Angelique Kerber to face Serena Williams in a rematch of the 2016 Wimbledon Finals

LONDON — Thursday’s top-half semifinal was a battle between two former grand slam champions - one, a consistent counterpuncher in Angelique Kerber (VCORE PROTOTYPE / POLYTOUR FIRE 125), and the other, a young, power prodigy in Jelena Ostapenko. 


Ostapenko was the last player in the ladies draw yet to drop a set at The Championships, but Kerber was improving match-by-match after needing a come-from-behind win in the second round against an American qualifier.



In the first four games, Ostapenko fired off 13 of her 30 winners, looking like the player who stormed onto the scene at last year’s Roland Garros. But Kerber, as she has done all tournament, tired out her opponent by running down every shot forcing Ostapenko to hit extra balls.


Kerber took four of the next give games to win the first set 6-3, after committing just two unforced errors. Her steady play continued in the second set, as this semifinal looked like it would be one of the quickest matches of the tournament. At 6-3, 5-1, Kerber earned her first match point, but Ostapenko slapped another winner and eventually broke Kerber to stay in the match.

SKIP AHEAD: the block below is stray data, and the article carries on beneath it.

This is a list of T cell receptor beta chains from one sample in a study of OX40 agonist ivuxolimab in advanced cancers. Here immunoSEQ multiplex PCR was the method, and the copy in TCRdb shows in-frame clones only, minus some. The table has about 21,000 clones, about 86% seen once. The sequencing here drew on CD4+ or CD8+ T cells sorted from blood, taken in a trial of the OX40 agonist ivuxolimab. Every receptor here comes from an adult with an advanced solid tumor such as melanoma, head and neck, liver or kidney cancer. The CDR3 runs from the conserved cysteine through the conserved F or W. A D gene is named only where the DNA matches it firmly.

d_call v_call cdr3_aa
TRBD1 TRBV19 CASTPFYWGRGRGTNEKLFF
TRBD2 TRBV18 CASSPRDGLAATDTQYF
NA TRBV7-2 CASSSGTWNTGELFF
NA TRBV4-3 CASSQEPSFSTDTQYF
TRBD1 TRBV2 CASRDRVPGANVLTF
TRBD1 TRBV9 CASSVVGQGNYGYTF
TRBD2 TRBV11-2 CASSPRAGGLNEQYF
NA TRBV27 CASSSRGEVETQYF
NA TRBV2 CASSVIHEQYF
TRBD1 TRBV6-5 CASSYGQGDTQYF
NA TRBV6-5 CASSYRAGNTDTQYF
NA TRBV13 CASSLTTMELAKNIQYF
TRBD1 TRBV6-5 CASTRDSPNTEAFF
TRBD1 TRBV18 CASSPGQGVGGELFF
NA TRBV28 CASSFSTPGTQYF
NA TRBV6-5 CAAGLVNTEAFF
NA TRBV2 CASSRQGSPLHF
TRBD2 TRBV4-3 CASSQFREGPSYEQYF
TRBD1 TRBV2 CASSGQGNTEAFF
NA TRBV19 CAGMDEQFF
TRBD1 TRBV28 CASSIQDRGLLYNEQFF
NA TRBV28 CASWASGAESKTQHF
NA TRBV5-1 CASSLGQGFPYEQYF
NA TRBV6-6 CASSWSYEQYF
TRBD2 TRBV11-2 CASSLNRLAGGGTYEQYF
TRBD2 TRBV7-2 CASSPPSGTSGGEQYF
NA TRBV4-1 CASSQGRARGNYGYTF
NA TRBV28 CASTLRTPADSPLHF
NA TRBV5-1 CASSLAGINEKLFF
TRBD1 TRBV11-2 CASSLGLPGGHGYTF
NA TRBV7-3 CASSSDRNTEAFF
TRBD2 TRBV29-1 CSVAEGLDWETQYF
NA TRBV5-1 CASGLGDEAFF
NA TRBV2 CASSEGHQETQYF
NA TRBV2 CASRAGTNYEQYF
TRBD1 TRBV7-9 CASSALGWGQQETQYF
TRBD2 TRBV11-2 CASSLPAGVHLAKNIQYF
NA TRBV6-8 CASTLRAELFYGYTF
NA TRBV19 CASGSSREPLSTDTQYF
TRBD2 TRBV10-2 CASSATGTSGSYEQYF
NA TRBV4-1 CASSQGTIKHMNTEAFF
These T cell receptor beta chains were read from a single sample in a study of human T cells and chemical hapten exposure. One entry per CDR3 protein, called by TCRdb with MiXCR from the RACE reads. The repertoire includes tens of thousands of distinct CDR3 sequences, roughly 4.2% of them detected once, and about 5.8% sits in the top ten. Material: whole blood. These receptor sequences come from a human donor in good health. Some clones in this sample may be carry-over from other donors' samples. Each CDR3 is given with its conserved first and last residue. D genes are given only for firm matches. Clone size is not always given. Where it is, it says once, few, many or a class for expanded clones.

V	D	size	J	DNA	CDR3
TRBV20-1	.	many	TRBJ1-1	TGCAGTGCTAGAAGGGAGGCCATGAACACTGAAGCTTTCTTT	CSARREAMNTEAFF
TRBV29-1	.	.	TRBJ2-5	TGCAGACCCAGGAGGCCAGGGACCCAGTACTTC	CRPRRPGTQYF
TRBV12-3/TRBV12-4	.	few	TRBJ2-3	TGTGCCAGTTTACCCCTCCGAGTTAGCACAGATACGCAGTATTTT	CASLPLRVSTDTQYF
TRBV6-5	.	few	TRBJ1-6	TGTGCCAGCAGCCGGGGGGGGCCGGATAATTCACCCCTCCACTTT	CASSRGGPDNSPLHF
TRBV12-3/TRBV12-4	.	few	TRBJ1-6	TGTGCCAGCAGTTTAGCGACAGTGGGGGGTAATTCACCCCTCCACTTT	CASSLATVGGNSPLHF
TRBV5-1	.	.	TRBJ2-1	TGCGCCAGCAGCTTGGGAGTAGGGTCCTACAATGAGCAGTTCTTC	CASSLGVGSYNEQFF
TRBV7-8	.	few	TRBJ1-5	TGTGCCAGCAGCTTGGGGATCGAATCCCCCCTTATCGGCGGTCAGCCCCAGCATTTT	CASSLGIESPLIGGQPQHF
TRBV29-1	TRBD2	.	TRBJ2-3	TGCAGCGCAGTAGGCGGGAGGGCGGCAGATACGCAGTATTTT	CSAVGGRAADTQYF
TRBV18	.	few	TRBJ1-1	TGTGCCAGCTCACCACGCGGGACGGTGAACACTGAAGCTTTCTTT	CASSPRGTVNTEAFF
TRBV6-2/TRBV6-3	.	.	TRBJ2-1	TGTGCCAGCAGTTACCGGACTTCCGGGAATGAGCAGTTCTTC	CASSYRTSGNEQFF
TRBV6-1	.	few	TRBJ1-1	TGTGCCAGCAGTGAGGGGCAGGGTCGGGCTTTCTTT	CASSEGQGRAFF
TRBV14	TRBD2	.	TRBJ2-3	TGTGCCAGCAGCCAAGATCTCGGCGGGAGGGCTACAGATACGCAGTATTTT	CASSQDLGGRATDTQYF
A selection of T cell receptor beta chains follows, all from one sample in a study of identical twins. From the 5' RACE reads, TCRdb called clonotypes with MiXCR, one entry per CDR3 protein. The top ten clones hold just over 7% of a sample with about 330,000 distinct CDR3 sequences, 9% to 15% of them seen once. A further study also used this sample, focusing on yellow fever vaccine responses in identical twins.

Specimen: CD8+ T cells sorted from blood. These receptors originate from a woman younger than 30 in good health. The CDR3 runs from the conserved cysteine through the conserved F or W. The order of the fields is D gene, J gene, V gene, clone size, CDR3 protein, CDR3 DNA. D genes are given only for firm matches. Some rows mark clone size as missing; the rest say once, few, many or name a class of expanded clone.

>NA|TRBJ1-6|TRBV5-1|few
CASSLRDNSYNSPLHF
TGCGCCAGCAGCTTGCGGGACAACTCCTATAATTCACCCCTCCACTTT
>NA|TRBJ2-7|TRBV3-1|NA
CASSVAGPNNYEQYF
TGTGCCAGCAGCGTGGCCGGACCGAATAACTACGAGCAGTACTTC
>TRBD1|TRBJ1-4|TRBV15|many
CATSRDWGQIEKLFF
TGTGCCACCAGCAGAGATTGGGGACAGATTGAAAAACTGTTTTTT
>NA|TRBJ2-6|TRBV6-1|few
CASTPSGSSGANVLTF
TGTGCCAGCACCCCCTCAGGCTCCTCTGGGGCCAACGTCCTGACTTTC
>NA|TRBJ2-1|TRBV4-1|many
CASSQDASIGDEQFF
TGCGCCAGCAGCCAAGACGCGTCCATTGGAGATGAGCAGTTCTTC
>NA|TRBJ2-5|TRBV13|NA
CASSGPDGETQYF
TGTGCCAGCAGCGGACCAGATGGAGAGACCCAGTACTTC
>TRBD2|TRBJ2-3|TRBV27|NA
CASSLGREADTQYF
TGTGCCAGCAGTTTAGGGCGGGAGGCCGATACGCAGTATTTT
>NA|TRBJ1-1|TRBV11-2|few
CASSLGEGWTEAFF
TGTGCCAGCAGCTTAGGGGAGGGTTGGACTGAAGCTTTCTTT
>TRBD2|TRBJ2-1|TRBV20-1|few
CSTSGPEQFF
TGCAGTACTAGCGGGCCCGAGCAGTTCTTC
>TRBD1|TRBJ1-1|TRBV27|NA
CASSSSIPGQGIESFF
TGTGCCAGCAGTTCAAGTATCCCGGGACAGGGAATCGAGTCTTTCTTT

The 21-year-old Latvian quickly held for 3-5 and would earn another break point in the following game to get back on serve in the second.


“I was just trying to focus on my serve in the last game, trying to hold it because I think that was then the key at the end because you never know what [might] happen [if] I had lost the game for 4-5,” said Kerber.


After saving break point with a service winner, Kerber earned a second match point on her serve. Relying on solely her defense, the German ran down three balls before Ostapenko misfired wide on a forehand to capture a 6-3, 6-3 victory.  


“I’m really proud to be back in the Wimbledon final, especially after last year, where things weren’t like I expected,” she said


Reaching her fourth final has been a long time coming. After a career-best 2016, where she reached three of four grand slam finals, Kerber fell outside the top-20 in 2017. In Melbourne, she reached the semifinals and last month in Paris, she was a quarterfinalist. Saturday, she will play in her first final since the 2016 U.S. Open against a familiar face: 23-time Grand Slam Champion Serena Williams.


“She is always pushing you to the limits to play your best tennis. This is the only chance to beat her,” said Kerber.


The final will be played on Saturday at 9 a.m. EDT.


Follow all of the action here.

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